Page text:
Judge Sides With YouTube In 'Censorship' Suit By LGBT Content Creators

Siding with Google, a federal judge has dismissed a lawsuit by lesbian, gay, bisexual and transgender YouTube content creators who said the company violated their First Amendment rights by “censoring” their clips.

In a decision issued Wednesday, U.S. District Court Magistrate Virginia DeMarchi in San Jose ruled that Google and YouTube are “private entities,” as opposed to government officials, and therefore are not bound by the First Amendment's prohibition against restricting speech.

“Plaintiffs do not state a claim ... for violation of the First Amendment because defendants are not state actors,” DeMarchi wrote in a 19-page ruling.

The decision stems from a lawsuit brought in August of 2019 by Divino Group -- which owns GlitterBombTV.com and distributes GNews! via YouTube -- and other lesbian, gay, bisexual and transgender content creators.

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They alleged in a class-action complaint that YouTube “censored” them by preventing ads from running in some of their videos, placing age restrictions on clips, and tagging other clips with a “restricted mode” designation -- a setting that allows users to automatically avoid material that depicts sexual activity, drug use, war, crime and other topics aimed at “mature” audiences.

Divino and the others claimed that Google's alleged activity violated their free speech rights, as well as California civil rights laws against discrimination based on sexual orientation. The lawsuit also alleged Google's decision to put a “restricted mode” label on videos amounted to a form of false advertising.

DeMarchi dismissed the claim that Google violated the users' free speech rights with prejudice -- meaning that Divino and the others can't redraft their complaint and bring that claim again.

She noted in the ruling that a federal appellate court sided with Google last year, in a similar lawsuit brought by Prager University.

DeMarchi also dismissed the false advertising claim and state law claims, but without prejudice. She gave the content creators until January 20 to reformulate those allegations and bring them again.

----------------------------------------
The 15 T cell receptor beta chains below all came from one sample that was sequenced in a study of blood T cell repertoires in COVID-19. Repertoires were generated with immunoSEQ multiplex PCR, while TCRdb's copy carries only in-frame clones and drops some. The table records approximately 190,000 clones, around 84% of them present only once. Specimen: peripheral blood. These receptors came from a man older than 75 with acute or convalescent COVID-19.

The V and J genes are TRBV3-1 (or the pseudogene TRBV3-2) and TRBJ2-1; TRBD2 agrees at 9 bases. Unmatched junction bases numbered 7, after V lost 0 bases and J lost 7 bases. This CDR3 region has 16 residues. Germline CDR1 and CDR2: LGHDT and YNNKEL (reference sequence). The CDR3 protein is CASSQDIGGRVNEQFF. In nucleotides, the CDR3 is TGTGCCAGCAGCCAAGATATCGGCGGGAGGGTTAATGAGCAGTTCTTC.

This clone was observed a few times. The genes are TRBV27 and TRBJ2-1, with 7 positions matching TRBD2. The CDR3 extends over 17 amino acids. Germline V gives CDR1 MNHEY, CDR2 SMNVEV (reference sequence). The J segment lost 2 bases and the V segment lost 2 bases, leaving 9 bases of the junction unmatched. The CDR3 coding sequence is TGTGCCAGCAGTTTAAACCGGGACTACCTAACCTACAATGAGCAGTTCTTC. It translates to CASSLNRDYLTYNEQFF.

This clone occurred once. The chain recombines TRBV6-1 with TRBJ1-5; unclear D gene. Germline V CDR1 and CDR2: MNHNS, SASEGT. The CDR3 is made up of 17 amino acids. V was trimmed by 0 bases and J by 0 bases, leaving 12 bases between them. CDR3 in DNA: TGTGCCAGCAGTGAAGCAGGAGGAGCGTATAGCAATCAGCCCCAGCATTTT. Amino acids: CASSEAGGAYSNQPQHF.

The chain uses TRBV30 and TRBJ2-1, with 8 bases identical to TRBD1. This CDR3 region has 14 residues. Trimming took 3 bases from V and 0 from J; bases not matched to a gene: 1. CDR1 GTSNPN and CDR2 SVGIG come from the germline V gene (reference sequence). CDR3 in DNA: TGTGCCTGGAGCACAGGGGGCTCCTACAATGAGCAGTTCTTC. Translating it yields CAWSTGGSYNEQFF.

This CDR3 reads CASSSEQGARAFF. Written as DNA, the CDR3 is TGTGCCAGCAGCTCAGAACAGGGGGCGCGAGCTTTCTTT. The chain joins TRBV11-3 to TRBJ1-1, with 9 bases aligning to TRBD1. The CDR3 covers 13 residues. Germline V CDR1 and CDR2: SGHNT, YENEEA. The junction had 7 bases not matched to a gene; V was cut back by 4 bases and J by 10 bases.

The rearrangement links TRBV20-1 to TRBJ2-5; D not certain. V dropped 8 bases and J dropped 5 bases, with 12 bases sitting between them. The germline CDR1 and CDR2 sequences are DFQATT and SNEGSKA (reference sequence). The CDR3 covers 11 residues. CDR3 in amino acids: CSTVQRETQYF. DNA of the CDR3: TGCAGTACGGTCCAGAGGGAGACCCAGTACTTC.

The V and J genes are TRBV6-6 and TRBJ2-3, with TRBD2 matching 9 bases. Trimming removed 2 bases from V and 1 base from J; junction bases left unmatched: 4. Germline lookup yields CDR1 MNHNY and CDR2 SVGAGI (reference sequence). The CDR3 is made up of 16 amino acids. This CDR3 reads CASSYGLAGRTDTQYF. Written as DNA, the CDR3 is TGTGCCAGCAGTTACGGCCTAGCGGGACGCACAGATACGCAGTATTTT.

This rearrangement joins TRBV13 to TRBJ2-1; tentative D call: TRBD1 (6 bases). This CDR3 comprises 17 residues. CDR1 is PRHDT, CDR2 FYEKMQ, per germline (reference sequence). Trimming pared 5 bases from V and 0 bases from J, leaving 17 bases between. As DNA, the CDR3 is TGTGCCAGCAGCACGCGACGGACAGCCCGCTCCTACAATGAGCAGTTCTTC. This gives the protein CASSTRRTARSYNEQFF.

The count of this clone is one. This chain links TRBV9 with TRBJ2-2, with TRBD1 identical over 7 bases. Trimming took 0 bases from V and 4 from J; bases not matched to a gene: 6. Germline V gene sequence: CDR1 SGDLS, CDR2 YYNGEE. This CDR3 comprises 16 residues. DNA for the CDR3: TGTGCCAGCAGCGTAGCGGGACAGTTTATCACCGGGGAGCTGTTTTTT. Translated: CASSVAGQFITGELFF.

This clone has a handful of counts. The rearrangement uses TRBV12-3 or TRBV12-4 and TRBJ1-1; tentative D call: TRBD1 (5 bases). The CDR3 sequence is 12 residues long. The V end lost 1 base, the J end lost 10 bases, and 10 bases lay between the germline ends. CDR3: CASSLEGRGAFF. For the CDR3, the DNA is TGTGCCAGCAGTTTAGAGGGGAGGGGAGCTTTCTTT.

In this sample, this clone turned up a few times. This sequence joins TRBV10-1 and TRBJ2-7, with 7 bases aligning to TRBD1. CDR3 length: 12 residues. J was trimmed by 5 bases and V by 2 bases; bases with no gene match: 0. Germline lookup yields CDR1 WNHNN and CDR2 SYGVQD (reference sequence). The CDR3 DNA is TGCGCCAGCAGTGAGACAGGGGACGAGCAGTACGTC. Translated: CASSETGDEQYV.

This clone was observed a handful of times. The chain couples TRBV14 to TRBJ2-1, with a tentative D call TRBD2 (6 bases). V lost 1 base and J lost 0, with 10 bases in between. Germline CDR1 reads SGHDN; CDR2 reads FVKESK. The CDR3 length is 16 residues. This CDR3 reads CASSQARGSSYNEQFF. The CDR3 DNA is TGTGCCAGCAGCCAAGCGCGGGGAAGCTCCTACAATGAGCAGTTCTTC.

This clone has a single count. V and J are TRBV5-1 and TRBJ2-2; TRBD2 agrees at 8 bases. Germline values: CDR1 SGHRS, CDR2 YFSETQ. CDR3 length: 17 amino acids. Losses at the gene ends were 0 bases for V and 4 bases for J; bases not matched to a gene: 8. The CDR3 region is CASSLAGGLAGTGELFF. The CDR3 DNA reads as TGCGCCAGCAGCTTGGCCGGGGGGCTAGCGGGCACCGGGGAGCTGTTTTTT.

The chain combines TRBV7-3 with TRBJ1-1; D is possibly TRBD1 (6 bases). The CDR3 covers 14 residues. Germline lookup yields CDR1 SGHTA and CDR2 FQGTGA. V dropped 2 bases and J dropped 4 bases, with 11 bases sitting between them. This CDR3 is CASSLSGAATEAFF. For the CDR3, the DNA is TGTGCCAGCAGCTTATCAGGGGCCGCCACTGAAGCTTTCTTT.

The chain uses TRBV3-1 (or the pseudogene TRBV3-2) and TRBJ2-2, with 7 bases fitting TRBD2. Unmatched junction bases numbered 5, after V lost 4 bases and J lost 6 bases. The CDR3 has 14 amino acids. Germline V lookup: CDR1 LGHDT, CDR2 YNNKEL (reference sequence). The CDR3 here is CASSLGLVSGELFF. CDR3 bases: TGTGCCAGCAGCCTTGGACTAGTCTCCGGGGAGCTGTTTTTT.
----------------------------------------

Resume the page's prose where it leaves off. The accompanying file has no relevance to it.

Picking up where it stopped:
2 comments about "Judge Sides With YouTube In 'Censorship' Suit By LGBT Content Creators".
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  1. John Donohue` from White Tree Software, January 9, 2021 at 11:01 a.m.

    Okay, a private company, so the charge of censorship of free speech is denied. That's proper: only The State can actual censor free speech, while a company must be free to engage or not engage in a contract.

    But wait a minute ....

    YouTube/Google et al have been issued immunity for suits against them for hosting libelous content at their "private company." Anyone can "say" anything they wish on YouTube, and YouTube may or may not restrict/deny it, but cannot be sued even if they host criminal (libelous) content.

    This "exemption," known as Section 230(c)(2), makes them a de facto goverment agency. They 'are' The State.

    If you drill down into that section, you'll see it is couched in the POV 'protected from action if they decide to deny or remove' content. In fact it is actually 'protected from action if they do not remove lies.'

  2. Charles Pierce from Private replied, January 11, 2021 at 12:54 p.m.

    1) They are not "defacto" the state. It is exactly what it says. The intent was that websites which host or make available content GENERATED BY USERS cannot be liable for the content created by the 3rd party (i.e users).


        a)According to a Reuters articl, "This largely exempts them from liability involving content posted by users, although they can be held liable for content that violates criminal or intellectual property law."


    So, the law is very reasonable as it stands.


     


    2) The "problem" many people have is that their platforms can let users communicate with other users based on legal speech such as lies and consipiracy theories or hate speech. Their decisions on that come down to purely arbitrary decisions they can make on how they want to allow users to share user-generated content.


    I would say the minimum legal standard the government could ever enforce is if they host and allow the spread of illegal speech (libel, slander, criminal content such as child pornography or stolen IP, etc.) once they become aware of it.


    But, they can choose to go further in restricting content on their own, which is what has happened with the current President's social media account on Twitter, as an example.


     

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